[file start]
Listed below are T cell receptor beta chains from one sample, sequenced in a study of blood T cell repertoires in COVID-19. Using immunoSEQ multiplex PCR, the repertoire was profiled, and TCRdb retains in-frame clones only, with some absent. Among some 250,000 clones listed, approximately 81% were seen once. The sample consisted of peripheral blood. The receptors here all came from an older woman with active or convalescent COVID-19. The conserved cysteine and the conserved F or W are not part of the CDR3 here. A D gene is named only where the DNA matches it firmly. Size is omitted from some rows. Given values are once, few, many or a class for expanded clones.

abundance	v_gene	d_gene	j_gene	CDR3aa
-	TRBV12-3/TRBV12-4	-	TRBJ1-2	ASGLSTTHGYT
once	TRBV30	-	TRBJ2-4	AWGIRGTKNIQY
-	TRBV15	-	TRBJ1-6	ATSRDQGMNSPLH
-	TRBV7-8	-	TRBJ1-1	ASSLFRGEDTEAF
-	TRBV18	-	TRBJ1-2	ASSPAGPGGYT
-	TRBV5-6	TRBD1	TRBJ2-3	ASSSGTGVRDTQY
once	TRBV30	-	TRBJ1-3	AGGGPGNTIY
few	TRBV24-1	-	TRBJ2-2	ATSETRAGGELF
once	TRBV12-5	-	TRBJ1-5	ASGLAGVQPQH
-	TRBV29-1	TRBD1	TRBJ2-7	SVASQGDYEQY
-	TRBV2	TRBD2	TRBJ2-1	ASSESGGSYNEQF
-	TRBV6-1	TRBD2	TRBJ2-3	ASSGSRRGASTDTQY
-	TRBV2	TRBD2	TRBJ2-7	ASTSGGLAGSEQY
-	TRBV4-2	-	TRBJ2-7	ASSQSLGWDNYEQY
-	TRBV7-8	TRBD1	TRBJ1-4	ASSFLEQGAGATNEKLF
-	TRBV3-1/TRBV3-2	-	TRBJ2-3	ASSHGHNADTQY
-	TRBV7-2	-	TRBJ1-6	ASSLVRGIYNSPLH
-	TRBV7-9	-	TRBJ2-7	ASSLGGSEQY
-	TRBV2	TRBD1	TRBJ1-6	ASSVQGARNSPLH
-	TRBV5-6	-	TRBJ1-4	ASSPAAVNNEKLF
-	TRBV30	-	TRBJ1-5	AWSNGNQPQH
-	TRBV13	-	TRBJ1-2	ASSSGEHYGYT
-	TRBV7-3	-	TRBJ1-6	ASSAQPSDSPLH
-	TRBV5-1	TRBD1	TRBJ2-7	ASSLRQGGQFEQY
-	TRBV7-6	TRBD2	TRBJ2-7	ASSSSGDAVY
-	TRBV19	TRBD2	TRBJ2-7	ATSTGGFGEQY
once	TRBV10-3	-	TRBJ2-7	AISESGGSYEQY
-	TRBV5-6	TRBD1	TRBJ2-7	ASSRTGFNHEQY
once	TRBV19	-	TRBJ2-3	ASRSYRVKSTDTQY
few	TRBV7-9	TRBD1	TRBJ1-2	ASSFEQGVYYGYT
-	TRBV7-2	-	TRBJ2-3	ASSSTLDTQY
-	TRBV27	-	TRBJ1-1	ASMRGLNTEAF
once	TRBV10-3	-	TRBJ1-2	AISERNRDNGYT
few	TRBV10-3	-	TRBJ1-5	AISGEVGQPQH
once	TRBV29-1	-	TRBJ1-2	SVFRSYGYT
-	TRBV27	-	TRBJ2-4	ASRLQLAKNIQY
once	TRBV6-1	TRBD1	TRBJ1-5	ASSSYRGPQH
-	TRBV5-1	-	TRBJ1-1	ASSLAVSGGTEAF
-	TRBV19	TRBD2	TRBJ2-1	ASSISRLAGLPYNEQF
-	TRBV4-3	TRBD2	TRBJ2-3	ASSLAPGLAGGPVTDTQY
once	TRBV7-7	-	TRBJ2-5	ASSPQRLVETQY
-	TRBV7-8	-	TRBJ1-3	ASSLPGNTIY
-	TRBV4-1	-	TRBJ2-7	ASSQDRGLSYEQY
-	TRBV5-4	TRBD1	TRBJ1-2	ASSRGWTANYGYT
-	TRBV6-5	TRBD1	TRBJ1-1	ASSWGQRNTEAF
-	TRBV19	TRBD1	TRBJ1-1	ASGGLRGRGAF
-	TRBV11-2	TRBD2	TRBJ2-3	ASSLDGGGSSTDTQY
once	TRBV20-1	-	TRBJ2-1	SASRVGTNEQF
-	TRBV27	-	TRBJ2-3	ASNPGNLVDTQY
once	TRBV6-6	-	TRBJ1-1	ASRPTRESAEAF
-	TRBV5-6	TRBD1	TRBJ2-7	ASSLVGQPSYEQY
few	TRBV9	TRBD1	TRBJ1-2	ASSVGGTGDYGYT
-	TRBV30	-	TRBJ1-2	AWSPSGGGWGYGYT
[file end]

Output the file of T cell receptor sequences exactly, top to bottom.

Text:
Listed below are T cell receptor beta chains from one sample, sequenced in a study of blood T cell repertoires in COVID-19. Using immunoSEQ multiplex PCR, the repertoire was profiled, and TCRdb retains in-frame clones only, with some absent. Among some 250,000 clones listed, approximately 81% were seen once. The sample consisted of peripheral blood. The receptors here all came from an older woman with active or convalescent COVID-19. The conserved cysteine and the conserved F or W are not part of the CDR3 here. A D gene is named only where the DNA matches it firmly. Size is omitted from some rows. Given values are once, few, many or a class for expanded clones.

abundance	v_gene	d_gene	j_gene	CDR3aa
-	TRBV12-3/TRBV12-4	-	TRBJ1-2	ASGLSTTHGYT
once	TRBV30	-	TRBJ2-4	AWGIRGTKNIQY
-	TRBV15	-	TRBJ1-6	ATSRDQGMNSPLH
-	TRBV7-8	-	TRBJ1-1	ASSLFRGEDTEAF
-	TRBV18	-	TRBJ1-2	ASSPAGPGGYT
-	TRBV5-6	TRBD1	TRBJ2-3	ASSSGTGVRDTQY
once	TRBV30	-	TRBJ1-3	AGGGPGNTIY
few	TRBV24-1	-	TRBJ2-2	ATSETRAGGELF
once	TRBV12-5	-	TRBJ1-5	ASGLAGVQPQH
-	TRBV29-1	TRBD1	TRBJ2-7	SVASQGDYEQY
-	TRBV2	TRBD2	TRBJ2-1	ASSESGGSYNEQF
-	TRBV6-1	TRBD2	TRBJ2-3	ASSGSRRGASTDTQY
-	TRBV2	TRBD2	TRBJ2-7	ASTSGGLAGSEQY
-	TRBV4-2	-	TRBJ2-7	ASSQSLGWDNYEQY
-	TRBV7-8	TRBD1	TRBJ1-4	ASSFLEQGAGATNEKLF
-	TRBV3-1/TRBV3-2	-	TRBJ2-3	ASSHGHNADTQY
-	TRBV7-2	-	TRBJ1-6	ASSLVRGIYNSPLH
-	TRBV7-9	-	TRBJ2-7	ASSLGGSEQY
-	TRBV2	TRBD1	TRBJ1-6	ASSVQGARNSPLH
-	TRBV5-6	-	TRBJ1-4	ASSPAAVNNEKLF
-	TRBV30	-	TRBJ1-5	AWSNGNQPQH
-	TRBV13	-	TRBJ1-2	ASSSGEHYGYT
-	TRBV7-3	-	TRBJ1-6	ASSAQPSDSPLH
-	TRBV5-1	TRBD1	TRBJ2-7	ASSLRQGGQFEQY
-	TRBV7-6	TRBD2	TRBJ2-7	ASSSSGDAVY
-	TRBV19	TRBD2	TRBJ2-7	ATSTGGFGEQY
once	TRBV10-3	-	TRBJ2-7	AISESGGSYEQY
-	TRBV5-6	TRBD1	TRBJ2-7	ASSRTGFNHEQY
once	TRBV19	-	TRBJ2-3	ASRSYRVKSTDTQY
few	TRBV7-9	TRBD1	TRBJ1-2	ASSFEQGVYYGYT
-	TRBV7-2	-	TRBJ2-3	ASSSTLDTQY
-	TRBV27	-	TRBJ1-1	ASMRGLNTEAF
once	TRBV10-3	-	TRBJ1-2	AISERNRDNGYT
few	TRBV10-3	-	TRBJ1-5	AISGEVGQPQH
once	TRBV29-1	-	TRBJ1-2	SVFRSYGYT
-	TRBV27	-	TRBJ2-4	ASRLQLAKNIQY
once	TRBV6-1	TRBD1	TRBJ1-5	ASSSYRGPQH
-	TRBV5-1	-	TRBJ1-1	ASSLAVSGGTEAF
-	TRBV19	TRBD2	TRBJ2-1	ASSISRLAGLPYNEQF
-	TRBV4-3	TRBD2	TRBJ2-3	ASSLAPGLAGGPVTDTQY
once	TRBV7-7	-	TRBJ2-5	ASSPQRLVETQY
-	TRBV7-8	-	TRBJ1-3	ASSLPGNTIY
-	TRBV4-1	-	TRBJ2-7	ASSQDRGLSYEQY
-	TRBV5-4	TRBD1	TRBJ1-2	ASSRGWTANYGYT
-	TRBV6-5	TRBD1	TRBJ1-1	ASSWGQRNTEAF
-	TRBV19	TRBD1	TRBJ1-1	ASGGLRGRGAF
-	TRBV11-2	TRBD2	TRBJ2-3	ASSLDGGGSSTDTQY
once	TRBV20-1	-	TRBJ2-1	SASRVGTNEQF
-	TRBV27	-	TRBJ2-3	ASNPGNLVDTQY
once	TRBV6-6	-	TRBJ1-1	ASRPTRESAEAF
-	TRBV5-6	TRBD1	TRBJ2-7	ASSLVGQPSYEQY
few	TRBV9	TRBD1	TRBJ1-2	ASSVGGTGDYGYT
-	TRBV30	-	TRBJ1-2	AWSPSGGGWGYGYT